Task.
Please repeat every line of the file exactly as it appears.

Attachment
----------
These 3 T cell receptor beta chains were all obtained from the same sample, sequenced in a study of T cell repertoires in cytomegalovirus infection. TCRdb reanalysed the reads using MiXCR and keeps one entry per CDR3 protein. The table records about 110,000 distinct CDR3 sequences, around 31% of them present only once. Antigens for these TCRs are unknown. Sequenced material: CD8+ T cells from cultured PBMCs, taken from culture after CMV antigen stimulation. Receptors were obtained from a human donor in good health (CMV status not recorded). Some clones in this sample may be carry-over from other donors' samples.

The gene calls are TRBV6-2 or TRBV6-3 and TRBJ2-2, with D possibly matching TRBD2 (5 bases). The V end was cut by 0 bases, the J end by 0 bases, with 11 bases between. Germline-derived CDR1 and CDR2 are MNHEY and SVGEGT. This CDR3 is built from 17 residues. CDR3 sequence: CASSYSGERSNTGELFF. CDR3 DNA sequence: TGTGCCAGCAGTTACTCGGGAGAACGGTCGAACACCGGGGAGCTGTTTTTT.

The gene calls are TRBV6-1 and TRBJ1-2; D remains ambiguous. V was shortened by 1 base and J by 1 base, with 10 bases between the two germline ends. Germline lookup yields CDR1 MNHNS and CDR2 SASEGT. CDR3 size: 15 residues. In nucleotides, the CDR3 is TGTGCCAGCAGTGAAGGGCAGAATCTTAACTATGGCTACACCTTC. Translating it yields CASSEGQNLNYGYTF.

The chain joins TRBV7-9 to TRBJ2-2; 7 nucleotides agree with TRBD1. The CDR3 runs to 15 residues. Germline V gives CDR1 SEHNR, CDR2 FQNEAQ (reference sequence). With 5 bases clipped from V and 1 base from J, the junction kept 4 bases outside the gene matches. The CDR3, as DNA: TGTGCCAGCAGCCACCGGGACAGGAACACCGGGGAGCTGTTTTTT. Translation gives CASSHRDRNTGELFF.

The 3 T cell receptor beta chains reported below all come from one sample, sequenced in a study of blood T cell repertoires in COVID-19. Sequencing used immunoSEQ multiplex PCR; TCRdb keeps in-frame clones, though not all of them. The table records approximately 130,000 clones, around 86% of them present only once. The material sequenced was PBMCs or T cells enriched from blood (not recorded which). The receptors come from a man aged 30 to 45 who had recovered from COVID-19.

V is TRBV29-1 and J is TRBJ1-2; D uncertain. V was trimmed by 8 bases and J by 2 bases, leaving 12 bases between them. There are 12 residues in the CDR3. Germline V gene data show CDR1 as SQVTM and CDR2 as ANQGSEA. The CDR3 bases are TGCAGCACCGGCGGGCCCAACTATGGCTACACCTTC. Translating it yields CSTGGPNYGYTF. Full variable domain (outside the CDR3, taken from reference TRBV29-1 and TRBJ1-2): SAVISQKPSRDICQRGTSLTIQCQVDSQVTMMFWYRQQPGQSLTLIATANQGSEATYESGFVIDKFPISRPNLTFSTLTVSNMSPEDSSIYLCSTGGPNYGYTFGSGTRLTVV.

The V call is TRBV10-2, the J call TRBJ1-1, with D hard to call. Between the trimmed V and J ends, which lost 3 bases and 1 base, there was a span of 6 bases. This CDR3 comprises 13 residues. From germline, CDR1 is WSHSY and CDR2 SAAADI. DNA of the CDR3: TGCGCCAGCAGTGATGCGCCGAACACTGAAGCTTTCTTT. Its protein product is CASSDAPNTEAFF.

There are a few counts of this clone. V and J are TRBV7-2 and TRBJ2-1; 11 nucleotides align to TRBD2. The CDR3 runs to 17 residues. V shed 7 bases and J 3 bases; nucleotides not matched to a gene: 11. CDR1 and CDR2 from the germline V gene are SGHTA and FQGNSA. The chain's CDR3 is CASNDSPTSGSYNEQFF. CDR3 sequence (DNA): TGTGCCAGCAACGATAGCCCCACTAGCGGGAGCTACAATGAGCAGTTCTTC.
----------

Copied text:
These 3 T cell receptor beta chains were all obtained from the same sample, sequenced in a study of T cell repertoires in cytomegalovirus infection. TCRdb reanalysed the reads using MiXCR and keeps one entry per CDR3 protein. The table records about 110,000 distinct CDR3 sequences, around 31% of them present only once. Antigens for these TCRs are unknown. Sequenced material: CD8+ T cells from cultured PBMCs, taken from culture after CMV antigen stimulation. Receptors were obtained from a human donor in good health (CMV status not recorded). Some clones in this sample may be carry-over from other donors' samples.

The gene calls are TRBV6-2 or TRBV6-3 and TRBJ2-2, with D possibly matching TRBD2 (5 bases). The V end was cut by 0 bases, the J end by 0 bases, with 11 bases between. Germline-derived CDR1 and CDR2 are MNHEY and SVGEGT. This CDR3 is built from 17 residues. CDR3 sequence: CASSYSGERSNTGELFF. CDR3 DNA sequence: TGTGCCAGCAGTTACTCGGGAGAACGGTCGAACACCGGGGAGCTGTTTTTT.

The gene calls are TRBV6-1 and TRBJ1-2; D remains ambiguous. V was shortened by 1 base and J by 1 base, with 10 bases between the two germline ends. Germline lookup yields CDR1 MNHNS and CDR2 SASEGT. CDR3 size: 15 residues. In nucleotides, the CDR3 is TGTGCCAGCAGTGAAGGGCAGAATCTTAACTATGGCTACACCTTC. Translating it yields CASSEGQNLNYGYTF.

The chain joins TRBV7-9 to TRBJ2-2; 7 nucleotides agree with TRBD1. The CDR3 runs to 15 residues. Germline V gives CDR1 SEHNR, CDR2 FQNEAQ (reference sequence). With 5 bases clipped from V and 1 base from J, the junction kept 4 bases outside the gene matches. The CDR3, as DNA: TGTGCCAGCAGCCACCGGGACAGGAACACCGGGGAGCTGTTTTTT. Translation gives CASSHRDRNTGELFF.

The 3 T cell receptor beta chains reported below all come from one sample, sequenced in a study of blood T cell repertoires in COVID-19. Sequencing used immunoSEQ multiplex PCR; TCRdb keeps in-frame clones, though not all of them. The table records approximately 130,000 clones, around 86% of them present only once. The material sequenced was PBMCs or T cells enriched from blood (not recorded which). The receptors come from a man aged 30 to 45 who had recovered from COVID-19.

V is TRBV29-1 and J is TRBJ1-2; D uncertain. V was trimmed by 8 bases and J by 2 bases, leaving 12 bases between them. There are 12 residues in the CDR3. Germline V gene data show CDR1 as SQVTM and CDR2 as ANQGSEA. The CDR3 bases are TGCAGCACCGGCGGGCCCAACTATGGCTACACCTTC. Translating it yields CSTGGPNYGYTF. Full variable domain (outside the CDR3, taken from reference TRBV29-1 and TRBJ1-2): SAVISQKPSRDICQRGTSLTIQCQVDSQVTMMFWYRQQPGQSLTLIATANQGSEATYESGFVIDKFPISRPNLTFSTLTVSNMSPEDSSIYLCSTGGPNYGYTFGSGTRLTVV.

The V call is TRBV10-2, the J call TRBJ1-1, with D hard to call. Between the trimmed V and J ends, which lost 3 bases and 1 base, there was a span of 6 bases. This CDR3 comprises 13 residues. From germline, CDR1 is WSHSY and CDR2 SAAADI. DNA of the CDR3: TGCGCCAGCAGTGATGCGCCGAACACTGAAGCTTTCTTT. Its protein product is CASSDAPNTEAFF.

There are a few counts of this clone. V and J are TRBV7-2 and TRBJ2-1; 11 nucleotides align to TRBD2. The CDR3 runs to 17 residues. V shed 7 bases and J 3 bases; nucleotides not matched to a gene: 11. CDR1 and CDR2 from the germline V gene are SGHTA and FQGNSA. The chain's CDR3 is CASNDSPTSGSYNEQFF. CDR3 sequence (DNA): TGTGCCAGCAACGATAGCCCCACTAGCGGGAGCTACAATGAGCAGTTCTTC.